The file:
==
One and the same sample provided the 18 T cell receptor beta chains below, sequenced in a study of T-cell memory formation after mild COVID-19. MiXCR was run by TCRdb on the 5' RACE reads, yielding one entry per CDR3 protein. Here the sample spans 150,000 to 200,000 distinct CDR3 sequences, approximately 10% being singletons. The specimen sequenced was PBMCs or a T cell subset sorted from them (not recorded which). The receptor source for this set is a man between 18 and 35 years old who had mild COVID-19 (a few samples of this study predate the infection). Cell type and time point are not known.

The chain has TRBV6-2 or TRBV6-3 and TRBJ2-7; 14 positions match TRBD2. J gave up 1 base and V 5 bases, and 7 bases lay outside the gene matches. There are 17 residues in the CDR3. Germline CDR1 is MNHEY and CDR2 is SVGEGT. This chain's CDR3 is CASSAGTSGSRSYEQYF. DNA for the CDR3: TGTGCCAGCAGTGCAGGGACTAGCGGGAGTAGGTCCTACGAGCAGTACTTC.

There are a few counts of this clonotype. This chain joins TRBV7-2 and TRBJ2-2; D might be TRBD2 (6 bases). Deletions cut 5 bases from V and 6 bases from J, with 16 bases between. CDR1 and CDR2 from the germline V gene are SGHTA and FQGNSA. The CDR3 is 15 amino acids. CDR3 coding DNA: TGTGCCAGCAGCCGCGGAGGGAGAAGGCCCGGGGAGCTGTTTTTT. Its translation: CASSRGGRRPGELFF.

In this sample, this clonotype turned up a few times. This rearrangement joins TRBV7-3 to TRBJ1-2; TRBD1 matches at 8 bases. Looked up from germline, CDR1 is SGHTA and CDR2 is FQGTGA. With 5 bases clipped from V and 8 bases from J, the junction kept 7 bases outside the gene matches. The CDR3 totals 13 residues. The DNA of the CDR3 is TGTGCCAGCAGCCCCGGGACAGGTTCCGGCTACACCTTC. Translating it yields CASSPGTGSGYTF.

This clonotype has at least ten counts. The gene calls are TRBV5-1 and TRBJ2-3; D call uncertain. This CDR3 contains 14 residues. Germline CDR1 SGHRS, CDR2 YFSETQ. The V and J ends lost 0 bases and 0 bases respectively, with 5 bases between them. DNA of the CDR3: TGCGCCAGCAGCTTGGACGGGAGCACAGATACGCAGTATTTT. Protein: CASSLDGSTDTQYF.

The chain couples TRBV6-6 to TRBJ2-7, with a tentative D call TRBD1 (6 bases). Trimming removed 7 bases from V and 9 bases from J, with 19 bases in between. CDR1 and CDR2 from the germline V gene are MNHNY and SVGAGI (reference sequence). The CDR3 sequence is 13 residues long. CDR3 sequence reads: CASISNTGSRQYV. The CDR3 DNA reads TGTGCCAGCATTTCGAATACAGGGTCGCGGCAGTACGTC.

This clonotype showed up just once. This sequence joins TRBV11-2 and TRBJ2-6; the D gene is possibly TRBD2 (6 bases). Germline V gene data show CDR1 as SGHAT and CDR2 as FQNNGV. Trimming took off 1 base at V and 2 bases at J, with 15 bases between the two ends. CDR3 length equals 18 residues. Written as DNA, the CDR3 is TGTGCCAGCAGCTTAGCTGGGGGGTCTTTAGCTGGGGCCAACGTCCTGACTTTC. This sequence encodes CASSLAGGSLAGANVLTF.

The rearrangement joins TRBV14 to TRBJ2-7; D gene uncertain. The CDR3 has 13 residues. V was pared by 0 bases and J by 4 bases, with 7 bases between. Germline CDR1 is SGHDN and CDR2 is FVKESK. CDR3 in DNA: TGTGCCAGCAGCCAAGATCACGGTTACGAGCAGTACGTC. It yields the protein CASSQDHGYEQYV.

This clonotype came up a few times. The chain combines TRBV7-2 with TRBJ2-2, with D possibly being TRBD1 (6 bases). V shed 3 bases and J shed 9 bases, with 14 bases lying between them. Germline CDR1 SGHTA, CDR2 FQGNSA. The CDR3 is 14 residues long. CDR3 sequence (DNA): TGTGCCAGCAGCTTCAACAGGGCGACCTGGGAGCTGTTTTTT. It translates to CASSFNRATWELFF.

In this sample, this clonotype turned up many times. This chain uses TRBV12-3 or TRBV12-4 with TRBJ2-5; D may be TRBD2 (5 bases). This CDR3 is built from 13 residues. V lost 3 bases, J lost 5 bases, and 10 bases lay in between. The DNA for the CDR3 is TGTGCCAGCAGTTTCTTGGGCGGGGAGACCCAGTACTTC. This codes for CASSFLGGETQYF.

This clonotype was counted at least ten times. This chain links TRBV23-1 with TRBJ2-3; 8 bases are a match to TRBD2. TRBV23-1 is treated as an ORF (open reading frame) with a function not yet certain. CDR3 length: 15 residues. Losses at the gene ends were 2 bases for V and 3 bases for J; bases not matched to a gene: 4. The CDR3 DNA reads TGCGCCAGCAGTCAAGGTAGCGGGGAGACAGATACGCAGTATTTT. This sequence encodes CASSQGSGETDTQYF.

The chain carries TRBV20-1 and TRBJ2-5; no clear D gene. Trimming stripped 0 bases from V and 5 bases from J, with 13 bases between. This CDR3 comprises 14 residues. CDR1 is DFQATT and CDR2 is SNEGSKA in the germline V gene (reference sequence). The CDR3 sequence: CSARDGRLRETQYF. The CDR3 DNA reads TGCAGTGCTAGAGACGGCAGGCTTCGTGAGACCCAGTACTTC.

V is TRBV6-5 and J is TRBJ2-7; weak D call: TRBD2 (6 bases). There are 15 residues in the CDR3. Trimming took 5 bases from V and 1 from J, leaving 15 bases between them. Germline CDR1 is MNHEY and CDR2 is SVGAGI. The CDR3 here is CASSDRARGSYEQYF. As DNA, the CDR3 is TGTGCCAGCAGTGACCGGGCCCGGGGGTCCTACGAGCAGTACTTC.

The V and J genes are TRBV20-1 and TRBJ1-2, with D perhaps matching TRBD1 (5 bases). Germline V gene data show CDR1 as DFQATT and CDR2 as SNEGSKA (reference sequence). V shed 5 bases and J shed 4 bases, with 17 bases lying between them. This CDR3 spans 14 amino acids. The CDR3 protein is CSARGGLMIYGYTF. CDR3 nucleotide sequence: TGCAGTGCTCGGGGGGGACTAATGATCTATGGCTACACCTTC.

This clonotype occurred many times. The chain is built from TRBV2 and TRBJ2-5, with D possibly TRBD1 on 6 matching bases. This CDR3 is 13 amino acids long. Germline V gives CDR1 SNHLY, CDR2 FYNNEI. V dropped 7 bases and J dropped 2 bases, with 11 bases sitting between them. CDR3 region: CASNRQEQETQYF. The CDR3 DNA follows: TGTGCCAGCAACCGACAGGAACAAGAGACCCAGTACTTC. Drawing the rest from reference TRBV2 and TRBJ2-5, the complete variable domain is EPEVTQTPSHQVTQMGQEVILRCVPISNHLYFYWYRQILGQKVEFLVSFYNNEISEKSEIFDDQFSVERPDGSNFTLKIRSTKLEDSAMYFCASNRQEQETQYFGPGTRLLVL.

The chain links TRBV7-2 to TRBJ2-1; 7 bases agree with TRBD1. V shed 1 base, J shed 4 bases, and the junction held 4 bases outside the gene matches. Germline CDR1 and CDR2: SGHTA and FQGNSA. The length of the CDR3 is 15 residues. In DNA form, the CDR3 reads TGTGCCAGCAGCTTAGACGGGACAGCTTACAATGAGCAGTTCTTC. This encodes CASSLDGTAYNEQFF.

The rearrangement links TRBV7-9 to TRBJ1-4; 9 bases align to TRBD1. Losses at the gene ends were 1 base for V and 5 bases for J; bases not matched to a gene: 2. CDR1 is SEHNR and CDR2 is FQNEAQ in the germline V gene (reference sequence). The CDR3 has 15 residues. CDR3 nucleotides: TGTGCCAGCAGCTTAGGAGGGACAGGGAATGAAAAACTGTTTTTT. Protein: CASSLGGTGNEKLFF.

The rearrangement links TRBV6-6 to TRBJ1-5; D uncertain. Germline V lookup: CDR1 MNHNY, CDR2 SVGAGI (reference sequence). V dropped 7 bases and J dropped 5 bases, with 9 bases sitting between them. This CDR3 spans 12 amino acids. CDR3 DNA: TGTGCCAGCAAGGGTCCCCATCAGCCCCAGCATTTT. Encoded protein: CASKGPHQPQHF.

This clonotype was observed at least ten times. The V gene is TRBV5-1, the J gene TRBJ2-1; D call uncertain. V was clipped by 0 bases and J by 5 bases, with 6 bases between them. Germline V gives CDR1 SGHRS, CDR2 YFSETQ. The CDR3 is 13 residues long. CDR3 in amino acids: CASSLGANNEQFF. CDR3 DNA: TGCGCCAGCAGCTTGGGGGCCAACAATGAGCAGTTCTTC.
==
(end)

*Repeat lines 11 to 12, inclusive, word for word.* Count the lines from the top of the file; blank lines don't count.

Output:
This clonotype was counted at least ten times. This chain links TRBV23-1 with TRBJ2-3; 8 bases are a match to TRBD2. TRBV23-1 is treated as an ORF (open reading frame) with a function not yet certain. CDR3 length: 15 residues. Losses at the gene ends were 2 bases for V and 3 bases for J; bases not matched to a gene: 4. The CDR3 DNA reads TGCGCCAGCAGTCAAGGTAGCGGGGAGACAGATACGCAGTATTTT. This sequence encodes CASSQGSGETDTQYF.

The chain carries TRBV20-1 and TRBJ2-5; no clear D gene. Trimming stripped 0 bases from V and 5 bases from J, with 13 bases between. This CDR3 comprises 14 residues. CDR1 is DFQATT and CDR2 is SNEGSKA in the germline V gene (reference sequence). The CDR3 sequence: CSARDGRLRETQYF. The CDR3 DNA reads TGCAGTGCTAGAGACGGCAGGCTTCGTGAGACCCAGTACTTC.